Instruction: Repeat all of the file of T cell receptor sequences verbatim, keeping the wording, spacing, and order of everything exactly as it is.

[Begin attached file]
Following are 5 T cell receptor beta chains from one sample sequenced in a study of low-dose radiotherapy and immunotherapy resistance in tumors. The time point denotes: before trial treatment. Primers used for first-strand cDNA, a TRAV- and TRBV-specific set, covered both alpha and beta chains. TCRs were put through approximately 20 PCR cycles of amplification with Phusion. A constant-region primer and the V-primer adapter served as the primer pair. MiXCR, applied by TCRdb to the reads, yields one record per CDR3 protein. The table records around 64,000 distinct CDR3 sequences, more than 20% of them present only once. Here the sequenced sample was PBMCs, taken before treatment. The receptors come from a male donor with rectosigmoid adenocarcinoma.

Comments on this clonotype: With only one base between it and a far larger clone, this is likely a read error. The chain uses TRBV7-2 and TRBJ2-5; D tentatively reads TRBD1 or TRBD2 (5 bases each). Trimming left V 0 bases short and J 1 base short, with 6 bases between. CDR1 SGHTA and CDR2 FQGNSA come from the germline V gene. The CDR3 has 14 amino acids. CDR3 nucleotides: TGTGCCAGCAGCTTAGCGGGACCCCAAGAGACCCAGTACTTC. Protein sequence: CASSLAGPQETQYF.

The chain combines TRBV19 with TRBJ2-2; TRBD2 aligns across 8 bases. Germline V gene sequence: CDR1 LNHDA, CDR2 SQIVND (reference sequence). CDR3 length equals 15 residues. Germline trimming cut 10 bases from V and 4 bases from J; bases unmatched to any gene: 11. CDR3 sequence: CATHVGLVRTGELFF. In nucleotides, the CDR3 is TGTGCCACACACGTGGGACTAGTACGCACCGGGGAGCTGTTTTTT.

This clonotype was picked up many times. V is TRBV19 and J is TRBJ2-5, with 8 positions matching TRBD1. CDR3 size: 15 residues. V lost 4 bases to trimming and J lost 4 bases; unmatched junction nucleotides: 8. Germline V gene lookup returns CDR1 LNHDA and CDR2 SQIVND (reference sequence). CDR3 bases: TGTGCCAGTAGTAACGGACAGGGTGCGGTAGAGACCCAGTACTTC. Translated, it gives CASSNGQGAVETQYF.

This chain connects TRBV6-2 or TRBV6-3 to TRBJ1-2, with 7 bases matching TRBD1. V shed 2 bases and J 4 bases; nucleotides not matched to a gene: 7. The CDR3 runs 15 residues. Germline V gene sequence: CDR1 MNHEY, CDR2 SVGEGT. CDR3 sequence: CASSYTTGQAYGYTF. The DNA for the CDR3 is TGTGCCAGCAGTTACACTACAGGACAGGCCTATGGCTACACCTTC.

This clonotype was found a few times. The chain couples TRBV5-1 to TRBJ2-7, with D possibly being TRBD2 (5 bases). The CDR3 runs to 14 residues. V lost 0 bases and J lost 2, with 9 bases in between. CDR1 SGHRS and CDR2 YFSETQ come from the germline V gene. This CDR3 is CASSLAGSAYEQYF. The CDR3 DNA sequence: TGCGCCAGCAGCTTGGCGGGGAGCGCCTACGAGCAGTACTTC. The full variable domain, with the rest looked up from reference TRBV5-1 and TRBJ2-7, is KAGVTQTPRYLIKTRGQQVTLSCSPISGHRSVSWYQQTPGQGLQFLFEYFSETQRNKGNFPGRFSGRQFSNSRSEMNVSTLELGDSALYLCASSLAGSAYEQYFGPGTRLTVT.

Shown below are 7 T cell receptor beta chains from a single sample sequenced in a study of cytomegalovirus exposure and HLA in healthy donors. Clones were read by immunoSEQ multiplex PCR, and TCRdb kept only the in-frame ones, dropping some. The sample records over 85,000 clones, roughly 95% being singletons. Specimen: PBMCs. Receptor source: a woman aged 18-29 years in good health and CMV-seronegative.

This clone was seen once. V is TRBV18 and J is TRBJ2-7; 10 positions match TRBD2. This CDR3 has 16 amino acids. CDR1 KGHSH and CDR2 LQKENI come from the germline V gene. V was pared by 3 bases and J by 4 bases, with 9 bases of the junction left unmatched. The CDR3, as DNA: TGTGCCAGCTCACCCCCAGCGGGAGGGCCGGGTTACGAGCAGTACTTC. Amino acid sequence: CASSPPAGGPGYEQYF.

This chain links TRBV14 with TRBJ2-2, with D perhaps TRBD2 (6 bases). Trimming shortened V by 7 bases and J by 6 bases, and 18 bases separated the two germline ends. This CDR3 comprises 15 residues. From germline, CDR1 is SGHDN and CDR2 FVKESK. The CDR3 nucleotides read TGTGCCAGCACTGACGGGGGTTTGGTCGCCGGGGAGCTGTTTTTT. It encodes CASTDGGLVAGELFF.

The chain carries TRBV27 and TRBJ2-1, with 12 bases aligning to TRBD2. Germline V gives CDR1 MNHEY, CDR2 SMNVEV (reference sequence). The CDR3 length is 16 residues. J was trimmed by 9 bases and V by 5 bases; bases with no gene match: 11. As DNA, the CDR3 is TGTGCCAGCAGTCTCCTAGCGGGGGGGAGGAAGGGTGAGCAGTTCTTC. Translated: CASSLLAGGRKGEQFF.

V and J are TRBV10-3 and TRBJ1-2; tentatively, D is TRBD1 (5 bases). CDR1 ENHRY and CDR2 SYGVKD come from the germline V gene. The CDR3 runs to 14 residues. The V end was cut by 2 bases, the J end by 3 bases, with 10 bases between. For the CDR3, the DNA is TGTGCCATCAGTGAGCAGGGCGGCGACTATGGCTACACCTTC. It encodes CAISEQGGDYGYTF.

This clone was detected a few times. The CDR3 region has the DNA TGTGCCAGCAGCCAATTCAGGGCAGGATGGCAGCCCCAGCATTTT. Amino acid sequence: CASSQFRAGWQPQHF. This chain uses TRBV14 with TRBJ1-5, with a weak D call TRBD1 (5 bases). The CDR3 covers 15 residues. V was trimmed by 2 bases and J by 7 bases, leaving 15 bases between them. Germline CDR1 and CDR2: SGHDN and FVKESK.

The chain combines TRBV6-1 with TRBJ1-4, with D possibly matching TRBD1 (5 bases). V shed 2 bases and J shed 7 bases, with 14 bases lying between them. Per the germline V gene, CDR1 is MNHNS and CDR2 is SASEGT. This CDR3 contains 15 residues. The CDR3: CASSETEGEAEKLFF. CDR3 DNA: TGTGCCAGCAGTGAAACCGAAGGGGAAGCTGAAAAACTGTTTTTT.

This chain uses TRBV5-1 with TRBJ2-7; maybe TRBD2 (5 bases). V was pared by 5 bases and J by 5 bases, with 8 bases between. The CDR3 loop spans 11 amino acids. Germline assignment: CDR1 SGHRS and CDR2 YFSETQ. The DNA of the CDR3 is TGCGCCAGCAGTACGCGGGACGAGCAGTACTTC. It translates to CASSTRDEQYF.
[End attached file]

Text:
Following are 5 T cell receptor beta chains from one sample sequenced in a study of low-dose radiotherapy and immunotherapy resistance in tumors. The time point denotes: before trial treatment. Primers used for first-strand cDNA, a TRAV- and TRBV-specific set, covered both alpha and beta chains. TCRs were put through approximately 20 PCR cycles of amplification with Phusion. A constant-region primer and the V-primer adapter served as the primer pair. MiXCR, applied by TCRdb to the reads, yields one record per CDR3 protein. The table records around 64,000 distinct CDR3 sequences, more than 20% of them present only once. Here the sequenced sample was PBMCs, taken before treatment. The receptors come from a male donor with rectosigmoid adenocarcinoma.

Comments on this clonotype: With only one base between it and a far larger clone, this is likely a read error. The chain uses TRBV7-2 and TRBJ2-5; D tentatively reads TRBD1 or TRBD2 (5 bases each). Trimming left V 0 bases short and J 1 base short, with 6 bases between. CDR1 SGHTA and CDR2 FQGNSA come from the germline V gene. The CDR3 has 14 amino acids. CDR3 nucleotides: TGTGCCAGCAGCTTAGCGGGACCCCAAGAGACCCAGTACTTC. Protein sequence: CASSLAGPQETQYF.

The chain combines TRBV19 with TRBJ2-2; TRBD2 aligns across 8 bases. Germline V gene sequence: CDR1 LNHDA, CDR2 SQIVND (reference sequence). CDR3 length equals 15 residues. Germline trimming cut 10 bases from V and 4 bases from J; bases unmatched to any gene: 11. CDR3 sequence: CATHVGLVRTGELFF. In nucleotides, the CDR3 is TGTGCCACACACGTGGGACTAGTACGCACCGGGGAGCTGTTTTTT.

This clonotype was picked up many times. V is TRBV19 and J is TRBJ2-5, with 8 positions matching TRBD1. CDR3 size: 15 residues. V lost 4 bases to trimming and J lost 4 bases; unmatched junction nucleotides: 8. Germline V gene lookup returns CDR1 LNHDA and CDR2 SQIVND (reference sequence). CDR3 bases: TGTGCCAGTAGTAACGGACAGGGTGCGGTAGAGACCCAGTACTTC. Translated, it gives CASSNGQGAVETQYF.

This chain connects TRBV6-2 or TRBV6-3 to TRBJ1-2, with 7 bases matching TRBD1. V shed 2 bases and J 4 bases; nucleotides not matched to a gene: 7. The CDR3 runs 15 residues. Germline V gene sequence: CDR1 MNHEY, CDR2 SVGEGT. CDR3 sequence: CASSYTTGQAYGYTF. The DNA for the CDR3 is TGTGCCAGCAGTTACACTACAGGACAGGCCTATGGCTACACCTTC.

This clonotype was found a few times. The chain couples TRBV5-1 to TRBJ2-7, with D possibly being TRBD2 (5 bases). The CDR3 runs to 14 residues. V lost 0 bases and J lost 2, with 9 bases in between. CDR1 SGHRS and CDR2 YFSETQ come from the germline V gene. This CDR3 is CASSLAGSAYEQYF. The CDR3 DNA sequence: TGCGCCAGCAGCTTGGCGGGGAGCGCCTACGAGCAGTACTTC. The full variable domain, with the rest looked up from reference TRBV5-1 and TRBJ2-7, is KAGVTQTPRYLIKTRGQQVTLSCSPISGHRSVSWYQQTPGQGLQFLFEYFSETQRNKGNFPGRFSGRQFSNSRSEMNVSTLELGDSALYLCASSLAGSAYEQYFGPGTRLTVT.

Shown below are 7 T cell receptor beta chains from a single sample sequenced in a study of cytomegalovirus exposure and HLA in healthy donors. Clones were read by immunoSEQ multiplex PCR, and TCRdb kept only the in-frame ones, dropping some. The sample records over 85,000 clones, roughly 95% being singletons. Specimen: PBMCs. Receptor source: a woman aged 18-29 years in good health and CMV-seronegative.

This clone was seen once. V is TRBV18 and J is TRBJ2-7; 10 positions match TRBD2. This CDR3 has 16 amino acids. CDR1 KGHSH and CDR2 LQKENI come from the germline V gene. V was pared by 3 bases and J by 4 bases, with 9 bases of the junction left unmatched. The CDR3, as DNA: TGTGCCAGCTCACCCCCAGCGGGAGGGCCGGGTTACGAGCAGTACTTC. Amino acid sequence: CASSPPAGGPGYEQYF.

This chain links TRBV14 with TRBJ2-2, with D perhaps TRBD2 (6 bases). Trimming shortened V by 7 bases and J by 6 bases, and 18 bases separated the two germline ends. This CDR3 comprises 15 residues. From germline, CDR1 is SGHDN and CDR2 FVKESK. The CDR3 nucleotides read TGTGCCAGCACTGACGGGGGTTTGGTCGCCGGGGAGCTGTTTTTT. It encodes CASTDGGLVAGELFF.

The chain carries TRBV27 and TRBJ2-1, with 12 bases aligning to TRBD2. Germline V gives CDR1 MNHEY, CDR2 SMNVEV (reference sequence). The CDR3 length is 16 residues. J was trimmed by 9 bases and V by 5 bases; bases with no gene match: 11. As DNA, the CDR3 is TGTGCCAGCAGTCTCCTAGCGGGGGGGAGGAAGGGTGAGCAGTTCTTC. Translated: CASSLLAGGRKGEQFF.

V and J are TRBV10-3 and TRBJ1-2; tentatively, D is TRBD1 (5 bases). CDR1 ENHRY and CDR2 SYGVKD come from the germline V gene. The CDR3 runs to 14 residues. The V end was cut by 2 bases, the J end by 3 bases, with 10 bases between. For the CDR3, the DNA is TGTGCCATCAGTGAGCAGGGCGGCGACTATGGCTACACCTTC. It encodes CAISEQGGDYGYTF.

This clone was detected a few times. The CDR3 region has the DNA TGTGCCAGCAGCCAATTCAGGGCAGGATGGCAGCCCCAGCATTTT. Amino acid sequence: CASSQFRAGWQPQHF. This chain uses TRBV14 with TRBJ1-5, with a weak D call TRBD1 (5 bases). The CDR3 covers 15 residues. V was trimmed by 2 bases and J by 7 bases, leaving 15 bases between them. Germline CDR1 and CDR2: SGHDN and FVKESK.

The chain combines TRBV6-1 with TRBJ1-4, with D possibly matching TRBD1 (5 bases). V shed 2 bases and J shed 7 bases, with 14 bases lying between them. Per the germline V gene, CDR1 is MNHNS and CDR2 is SASEGT. This CDR3 contains 15 residues. The CDR3: CASSETEGEAEKLFF. CDR3 DNA: TGTGCCAGCAGTGAAACCGAAGGGGAAGCTGAAAAACTGTTTTTT.

This chain uses TRBV5-1 with TRBJ2-7; maybe TRBD2 (5 bases). V was pared by 5 bases and J by 5 bases, with 8 bases between. The CDR3 loop spans 11 amino acids. Germline assignment: CDR1 SGHRS and CDR2 YFSETQ. The DNA of the CDR3 is TGCGCCAGCAGTACGCGGGACGAGCAGTACTTC. It translates to CASSTRDEQYF.